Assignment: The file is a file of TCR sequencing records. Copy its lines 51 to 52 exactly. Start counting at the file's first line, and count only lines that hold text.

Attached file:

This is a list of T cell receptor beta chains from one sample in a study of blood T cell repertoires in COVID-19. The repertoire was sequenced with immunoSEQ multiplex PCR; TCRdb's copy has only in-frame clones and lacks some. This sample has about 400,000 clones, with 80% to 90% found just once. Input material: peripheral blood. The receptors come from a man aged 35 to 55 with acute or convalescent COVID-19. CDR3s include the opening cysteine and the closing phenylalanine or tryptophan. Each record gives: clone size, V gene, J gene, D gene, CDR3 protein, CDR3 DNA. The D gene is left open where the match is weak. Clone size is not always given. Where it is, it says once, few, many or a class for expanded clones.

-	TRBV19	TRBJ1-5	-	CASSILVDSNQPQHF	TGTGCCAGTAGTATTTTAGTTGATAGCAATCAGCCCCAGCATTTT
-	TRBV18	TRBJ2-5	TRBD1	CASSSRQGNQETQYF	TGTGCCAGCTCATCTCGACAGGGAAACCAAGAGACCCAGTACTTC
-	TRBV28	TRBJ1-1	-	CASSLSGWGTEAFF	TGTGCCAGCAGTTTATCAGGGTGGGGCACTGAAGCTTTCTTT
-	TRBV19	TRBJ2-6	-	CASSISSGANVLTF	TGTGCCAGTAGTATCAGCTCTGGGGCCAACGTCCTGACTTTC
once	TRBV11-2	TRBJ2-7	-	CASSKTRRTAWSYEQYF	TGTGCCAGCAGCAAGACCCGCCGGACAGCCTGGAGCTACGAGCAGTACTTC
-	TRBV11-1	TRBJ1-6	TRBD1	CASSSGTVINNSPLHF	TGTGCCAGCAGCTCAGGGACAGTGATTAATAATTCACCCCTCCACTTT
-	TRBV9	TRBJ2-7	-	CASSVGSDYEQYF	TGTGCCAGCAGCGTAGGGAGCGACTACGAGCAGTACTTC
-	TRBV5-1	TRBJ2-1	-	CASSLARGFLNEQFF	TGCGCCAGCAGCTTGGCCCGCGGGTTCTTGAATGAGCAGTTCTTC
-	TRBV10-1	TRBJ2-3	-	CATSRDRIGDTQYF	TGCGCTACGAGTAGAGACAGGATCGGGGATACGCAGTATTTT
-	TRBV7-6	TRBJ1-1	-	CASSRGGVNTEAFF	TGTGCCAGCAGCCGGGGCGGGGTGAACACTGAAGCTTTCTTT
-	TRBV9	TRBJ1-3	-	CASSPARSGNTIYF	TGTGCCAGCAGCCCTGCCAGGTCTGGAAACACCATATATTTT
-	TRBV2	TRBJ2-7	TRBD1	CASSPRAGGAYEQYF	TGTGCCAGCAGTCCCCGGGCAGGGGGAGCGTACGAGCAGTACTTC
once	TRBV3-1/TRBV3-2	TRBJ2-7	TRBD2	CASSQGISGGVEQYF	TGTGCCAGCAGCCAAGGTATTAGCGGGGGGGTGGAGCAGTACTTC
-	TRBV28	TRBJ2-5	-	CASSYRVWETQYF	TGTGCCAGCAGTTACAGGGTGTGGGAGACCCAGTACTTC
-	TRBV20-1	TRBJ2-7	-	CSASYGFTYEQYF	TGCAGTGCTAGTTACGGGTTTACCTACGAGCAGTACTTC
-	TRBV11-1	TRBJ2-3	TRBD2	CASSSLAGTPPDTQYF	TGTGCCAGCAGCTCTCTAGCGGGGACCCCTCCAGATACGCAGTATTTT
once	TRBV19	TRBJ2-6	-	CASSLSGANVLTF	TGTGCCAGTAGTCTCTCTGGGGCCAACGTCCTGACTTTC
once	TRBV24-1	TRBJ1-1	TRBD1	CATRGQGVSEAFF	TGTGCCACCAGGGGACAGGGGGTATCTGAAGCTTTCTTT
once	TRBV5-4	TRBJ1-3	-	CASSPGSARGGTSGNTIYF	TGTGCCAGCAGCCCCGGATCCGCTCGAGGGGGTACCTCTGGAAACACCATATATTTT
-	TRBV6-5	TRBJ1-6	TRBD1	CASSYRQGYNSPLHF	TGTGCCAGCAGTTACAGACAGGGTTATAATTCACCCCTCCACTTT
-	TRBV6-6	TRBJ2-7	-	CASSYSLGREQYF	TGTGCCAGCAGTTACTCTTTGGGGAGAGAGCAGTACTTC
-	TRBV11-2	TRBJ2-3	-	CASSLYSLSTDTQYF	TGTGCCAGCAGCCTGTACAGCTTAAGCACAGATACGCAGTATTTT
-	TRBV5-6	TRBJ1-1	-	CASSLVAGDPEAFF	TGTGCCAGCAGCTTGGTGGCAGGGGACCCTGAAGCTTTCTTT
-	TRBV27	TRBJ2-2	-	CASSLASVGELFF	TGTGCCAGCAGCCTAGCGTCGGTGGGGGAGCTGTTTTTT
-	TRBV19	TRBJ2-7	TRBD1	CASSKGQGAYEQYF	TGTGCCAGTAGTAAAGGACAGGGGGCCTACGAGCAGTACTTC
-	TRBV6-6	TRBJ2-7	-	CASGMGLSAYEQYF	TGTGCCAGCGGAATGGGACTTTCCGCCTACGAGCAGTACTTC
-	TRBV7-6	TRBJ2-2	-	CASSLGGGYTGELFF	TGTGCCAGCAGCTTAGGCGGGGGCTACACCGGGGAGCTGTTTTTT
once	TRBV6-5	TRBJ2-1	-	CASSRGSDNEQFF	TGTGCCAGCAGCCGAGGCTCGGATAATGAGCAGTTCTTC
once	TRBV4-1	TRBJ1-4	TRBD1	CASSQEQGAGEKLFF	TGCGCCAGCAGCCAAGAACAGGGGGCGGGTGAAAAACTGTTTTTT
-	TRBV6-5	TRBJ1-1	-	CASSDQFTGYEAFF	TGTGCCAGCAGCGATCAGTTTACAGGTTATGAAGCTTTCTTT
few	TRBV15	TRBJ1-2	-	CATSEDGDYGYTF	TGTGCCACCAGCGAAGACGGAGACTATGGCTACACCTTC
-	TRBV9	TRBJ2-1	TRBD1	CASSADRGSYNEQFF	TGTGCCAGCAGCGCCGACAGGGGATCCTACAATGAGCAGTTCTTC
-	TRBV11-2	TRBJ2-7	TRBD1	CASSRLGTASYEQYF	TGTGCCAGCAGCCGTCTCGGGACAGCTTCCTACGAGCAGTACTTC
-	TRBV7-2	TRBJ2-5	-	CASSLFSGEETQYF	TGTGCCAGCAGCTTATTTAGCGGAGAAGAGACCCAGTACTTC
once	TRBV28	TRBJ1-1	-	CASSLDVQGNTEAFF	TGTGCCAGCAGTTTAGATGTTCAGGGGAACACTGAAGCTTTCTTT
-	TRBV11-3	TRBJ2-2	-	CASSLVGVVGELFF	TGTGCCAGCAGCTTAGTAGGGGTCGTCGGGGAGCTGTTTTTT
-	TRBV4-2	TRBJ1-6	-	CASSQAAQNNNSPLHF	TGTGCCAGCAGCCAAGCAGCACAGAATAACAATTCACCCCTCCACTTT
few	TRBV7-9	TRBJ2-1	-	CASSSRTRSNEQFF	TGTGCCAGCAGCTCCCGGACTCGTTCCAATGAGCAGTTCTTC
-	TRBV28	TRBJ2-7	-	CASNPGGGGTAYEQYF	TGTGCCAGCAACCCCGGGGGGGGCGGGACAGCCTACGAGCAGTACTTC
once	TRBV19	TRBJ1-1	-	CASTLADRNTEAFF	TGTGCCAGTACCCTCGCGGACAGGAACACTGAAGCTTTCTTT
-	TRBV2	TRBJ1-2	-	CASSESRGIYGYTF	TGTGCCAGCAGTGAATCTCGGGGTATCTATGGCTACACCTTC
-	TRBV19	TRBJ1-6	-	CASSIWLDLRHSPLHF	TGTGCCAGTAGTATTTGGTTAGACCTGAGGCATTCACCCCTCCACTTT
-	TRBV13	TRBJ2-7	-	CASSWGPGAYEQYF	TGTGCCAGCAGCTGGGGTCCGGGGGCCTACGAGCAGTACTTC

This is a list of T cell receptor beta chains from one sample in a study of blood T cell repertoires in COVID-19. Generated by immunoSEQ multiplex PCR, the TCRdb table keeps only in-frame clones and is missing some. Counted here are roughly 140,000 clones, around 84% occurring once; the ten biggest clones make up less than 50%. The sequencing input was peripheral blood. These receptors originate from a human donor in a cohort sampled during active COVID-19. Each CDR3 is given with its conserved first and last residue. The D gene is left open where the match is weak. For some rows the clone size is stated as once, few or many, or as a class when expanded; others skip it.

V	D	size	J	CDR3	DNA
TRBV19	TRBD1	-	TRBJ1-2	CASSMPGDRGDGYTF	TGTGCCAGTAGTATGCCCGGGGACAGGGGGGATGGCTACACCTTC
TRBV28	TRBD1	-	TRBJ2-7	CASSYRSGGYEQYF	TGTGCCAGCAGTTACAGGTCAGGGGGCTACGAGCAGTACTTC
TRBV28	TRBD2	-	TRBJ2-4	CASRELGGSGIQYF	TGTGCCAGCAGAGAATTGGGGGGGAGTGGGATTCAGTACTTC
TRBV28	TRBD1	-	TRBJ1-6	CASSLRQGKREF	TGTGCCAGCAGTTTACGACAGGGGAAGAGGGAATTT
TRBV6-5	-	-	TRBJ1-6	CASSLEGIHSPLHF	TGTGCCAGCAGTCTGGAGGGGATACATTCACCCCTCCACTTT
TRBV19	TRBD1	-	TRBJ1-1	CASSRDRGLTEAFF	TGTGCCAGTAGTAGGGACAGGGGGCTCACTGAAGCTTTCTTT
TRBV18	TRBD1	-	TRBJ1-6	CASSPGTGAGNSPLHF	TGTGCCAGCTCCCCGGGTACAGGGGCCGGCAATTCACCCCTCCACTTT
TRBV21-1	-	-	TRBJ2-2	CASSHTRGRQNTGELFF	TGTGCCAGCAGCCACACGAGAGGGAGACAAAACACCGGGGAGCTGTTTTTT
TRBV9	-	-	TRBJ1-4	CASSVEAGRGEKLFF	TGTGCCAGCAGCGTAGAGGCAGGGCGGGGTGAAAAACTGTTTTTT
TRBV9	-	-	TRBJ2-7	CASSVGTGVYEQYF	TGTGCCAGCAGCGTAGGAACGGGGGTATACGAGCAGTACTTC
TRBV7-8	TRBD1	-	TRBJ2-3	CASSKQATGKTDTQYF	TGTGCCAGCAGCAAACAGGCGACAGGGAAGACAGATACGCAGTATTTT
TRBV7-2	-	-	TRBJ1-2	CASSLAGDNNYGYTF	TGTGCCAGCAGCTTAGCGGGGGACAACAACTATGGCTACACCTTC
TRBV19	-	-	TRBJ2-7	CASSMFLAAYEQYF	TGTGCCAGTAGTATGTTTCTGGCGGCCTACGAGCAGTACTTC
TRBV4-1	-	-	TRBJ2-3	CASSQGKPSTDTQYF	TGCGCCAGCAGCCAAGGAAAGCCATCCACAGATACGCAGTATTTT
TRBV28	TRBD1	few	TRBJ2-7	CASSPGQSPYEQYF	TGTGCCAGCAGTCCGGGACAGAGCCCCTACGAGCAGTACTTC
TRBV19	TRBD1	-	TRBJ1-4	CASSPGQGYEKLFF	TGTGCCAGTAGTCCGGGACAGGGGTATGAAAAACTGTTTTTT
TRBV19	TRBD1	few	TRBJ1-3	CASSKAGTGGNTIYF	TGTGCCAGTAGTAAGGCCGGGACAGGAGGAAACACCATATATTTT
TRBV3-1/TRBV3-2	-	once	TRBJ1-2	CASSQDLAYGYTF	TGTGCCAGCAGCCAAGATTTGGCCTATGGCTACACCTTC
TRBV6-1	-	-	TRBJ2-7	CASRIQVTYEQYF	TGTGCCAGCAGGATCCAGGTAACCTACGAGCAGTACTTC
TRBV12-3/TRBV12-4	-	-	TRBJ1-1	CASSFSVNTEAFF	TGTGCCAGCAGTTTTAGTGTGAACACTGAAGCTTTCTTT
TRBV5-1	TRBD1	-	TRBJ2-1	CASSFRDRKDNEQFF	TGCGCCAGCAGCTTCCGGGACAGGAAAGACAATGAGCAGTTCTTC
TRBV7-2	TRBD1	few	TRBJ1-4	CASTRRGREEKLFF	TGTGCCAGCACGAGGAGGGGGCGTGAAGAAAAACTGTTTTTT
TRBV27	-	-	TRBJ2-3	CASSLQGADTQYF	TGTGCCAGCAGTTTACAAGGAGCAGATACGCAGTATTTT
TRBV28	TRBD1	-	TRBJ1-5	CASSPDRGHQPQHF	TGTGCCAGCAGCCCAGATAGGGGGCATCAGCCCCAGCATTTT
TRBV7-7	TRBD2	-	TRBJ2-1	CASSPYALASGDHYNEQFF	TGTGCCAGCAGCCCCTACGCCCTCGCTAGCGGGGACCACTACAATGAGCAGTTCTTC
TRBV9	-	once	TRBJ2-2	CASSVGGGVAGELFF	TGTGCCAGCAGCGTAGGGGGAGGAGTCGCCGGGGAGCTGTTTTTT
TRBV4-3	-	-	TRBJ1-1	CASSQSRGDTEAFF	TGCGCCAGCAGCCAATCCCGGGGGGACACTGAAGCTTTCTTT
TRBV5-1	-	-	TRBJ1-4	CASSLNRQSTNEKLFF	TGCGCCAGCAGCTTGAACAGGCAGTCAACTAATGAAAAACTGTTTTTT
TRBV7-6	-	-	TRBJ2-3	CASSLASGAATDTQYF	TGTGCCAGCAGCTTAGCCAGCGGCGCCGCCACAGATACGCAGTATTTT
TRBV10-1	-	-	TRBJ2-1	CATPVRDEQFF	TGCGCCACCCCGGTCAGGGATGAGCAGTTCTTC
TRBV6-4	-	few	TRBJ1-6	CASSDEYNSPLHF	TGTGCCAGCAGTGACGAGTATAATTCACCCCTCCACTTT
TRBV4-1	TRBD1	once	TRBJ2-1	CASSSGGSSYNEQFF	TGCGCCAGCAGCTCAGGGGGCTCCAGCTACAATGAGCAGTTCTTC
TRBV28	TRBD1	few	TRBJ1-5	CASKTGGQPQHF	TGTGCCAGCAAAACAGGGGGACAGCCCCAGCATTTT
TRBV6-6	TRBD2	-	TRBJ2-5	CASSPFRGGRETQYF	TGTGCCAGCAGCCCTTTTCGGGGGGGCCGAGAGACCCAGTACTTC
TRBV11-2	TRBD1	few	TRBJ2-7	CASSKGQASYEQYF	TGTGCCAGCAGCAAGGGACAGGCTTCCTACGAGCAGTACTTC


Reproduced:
TRBV6-5	-	-	TRBJ1-6	CASSLEGIHSPLHF	TGTGCCAGCAGTCTGGAGGGGATACATTCACCCCTCCACTTT
TRBV19	TRBD1	-	TRBJ1-1	CASSRDRGLTEAFF	TGTGCCAGTAGTAGGGACAGGGGGCTCACTGAAGCTTTCTTT